Reducing saturated fat in favour of “vegetable” oils increases risk of death by 62%
9th February 2013
If you have been following advice to swap butter and other saturated fats for “healthy” margarines and vegetable oils then you ought to take notice of evidence published in the British Medical Journal this week. The new evidence, from a previously missing data, shows replacing saturated fats (found in meat, egg, dairy products and coconut oil) with omega-6 polyunsaturated vegetable fats is linked to an increased risk of death among patients with heart disease.
The researchers say their findings could have important implications for worldwide dietary recommendations. Advice to substitute vegetable oils rich in polyunsaturated fatty acids (PUFAs) for animal fats rich in saturated fats to help reduce the risk of heart disease has been a cornerstone of dietary guidelines for the past half century. The most common dietary PUFA in Western diets is omega-6 linoleic acid (n-6 LA for short).
This advice has long caused controversy, because evidence that linoleic acid lowers the risk of cardiovascular disease is limited. An in-depth analysis of the effects of linoleic acid on deaths from coronary heart disease and cardiovascular disease has not previously been possible because data from the Sydney Diet Heart Study – a randomised controlled trial conducted from 1966 to 1973 – was missing.
But now, a team of researchers from the US and Australia have recovered and analysed the original data from this trial, using modern statistical methods to compare death rates from all causes, cardiovascular, and coronary heart disease.
Their analysis involved 458 men aged 30-59 years who had recently had a coronary event, such as a heart attack or an episode of angina. Participants were randomly divided into two groups. The intervention group was instructed to reduce saturated fats to less than 10% of energy intake and to increase linoleic acid (from safflower oil and safflower oil polyunsaturated margarine) to 15% of energy intake. Safflower oil is a concentrated source of omega-6 linoleic acid and provides no omega-3 PUFAs.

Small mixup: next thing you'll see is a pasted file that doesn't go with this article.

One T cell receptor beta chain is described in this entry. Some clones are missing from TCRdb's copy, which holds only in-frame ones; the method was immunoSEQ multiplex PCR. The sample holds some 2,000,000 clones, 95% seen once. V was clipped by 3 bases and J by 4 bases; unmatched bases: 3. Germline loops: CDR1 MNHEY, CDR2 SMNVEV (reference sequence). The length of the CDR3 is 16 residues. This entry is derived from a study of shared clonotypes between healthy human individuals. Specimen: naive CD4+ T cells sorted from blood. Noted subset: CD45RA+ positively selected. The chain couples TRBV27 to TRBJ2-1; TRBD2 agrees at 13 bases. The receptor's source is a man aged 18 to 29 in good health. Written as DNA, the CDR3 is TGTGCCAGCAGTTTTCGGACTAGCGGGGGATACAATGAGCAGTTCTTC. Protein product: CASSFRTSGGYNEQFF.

The control group received no specific dietary advice. Both groups had regular assessments and completed food diaries for an average of 39 months. All non-dietary aspects of the study were designed to be equal in both groups.
The results show that the omega-6 linoleic acid group had a higher risk of death from all causes (elevated by 62%), as well as from cardiovascular disease and coronary heart disease (increases of 70 and 74%), compared with the control group.
The authors then used the new data to update an earlier meta-analysis (a review of all the evidence). This also showed no evidence of benefit, and suggested a possible increased risk of cardiovascular disease, emphasizing the need to rethink mechanisms linking diet to heart disease.
The authors’ concluded:
“Advice to substitute polyunsaturated fats for saturated fats is a key component of worldwide dietary guidelines for coronary heart disease risk reduction. However, clinical benefits of the most abundant polyunsaturated fatty acid, omega 6 linoleic acid, have not been established. In this cohort, substituting dietary linoleic acid in place of saturated fats increased the rates of death from all causes, coronary heart disease, and cardiovascular disease. An updated meta-analysis of linoleic acid intervention trials showed no evidence of cardiovascular benefit. These findings could have important implications for worldwide dietary advice to substitute omega 6 linoleic acid, or polyunsaturated fats in general, for saturated fats.”
In an accompanying editorial, Professor Philip Calder from the University of Southampton says the new analysis of these old data “provides important information about the impact of high intakes of omega 6 PUFAs, in particular linoleic acid, on cardiovascular mortality at a time when there is considerable debate on this question.”
Calder says the findings argue against the “saturated fat bad, omega 6 PUFA good” dogma and suggest that the American Heart Association guidelines on omega-6 PUFAs may be misguided. They also “underscore the need to properly align dietary advice and recommendations with the scientific evidence base.”
Ramsden C E et al. Use of dietary linoleic acid for secondary prevention of coronary heart disease and death: evaluation of recovered data from the Sydney Diet Heart Study and updated meta-analysis. BMJ, 2013; 346 (feb04 3): e8707 DOI: 10.1136/bmj.e8707
Calder P C Old study sheds new light on the fatty acids and cardiovascular health debate. BMJ, 2013; 346 (feb04 3): f493 DOI: 10.1136/bmj.f493
Ramsden C E et al. n-6 fatty acid-specific and mixed polyunsaturate dietary interventions have different effects on CHD risk: a meta-analysis of randomised controlled trials. British Journal of Nutrition, 2010, 104: 1586-600
Categories: Nutritional News, Healthy Aging, Metabolic Health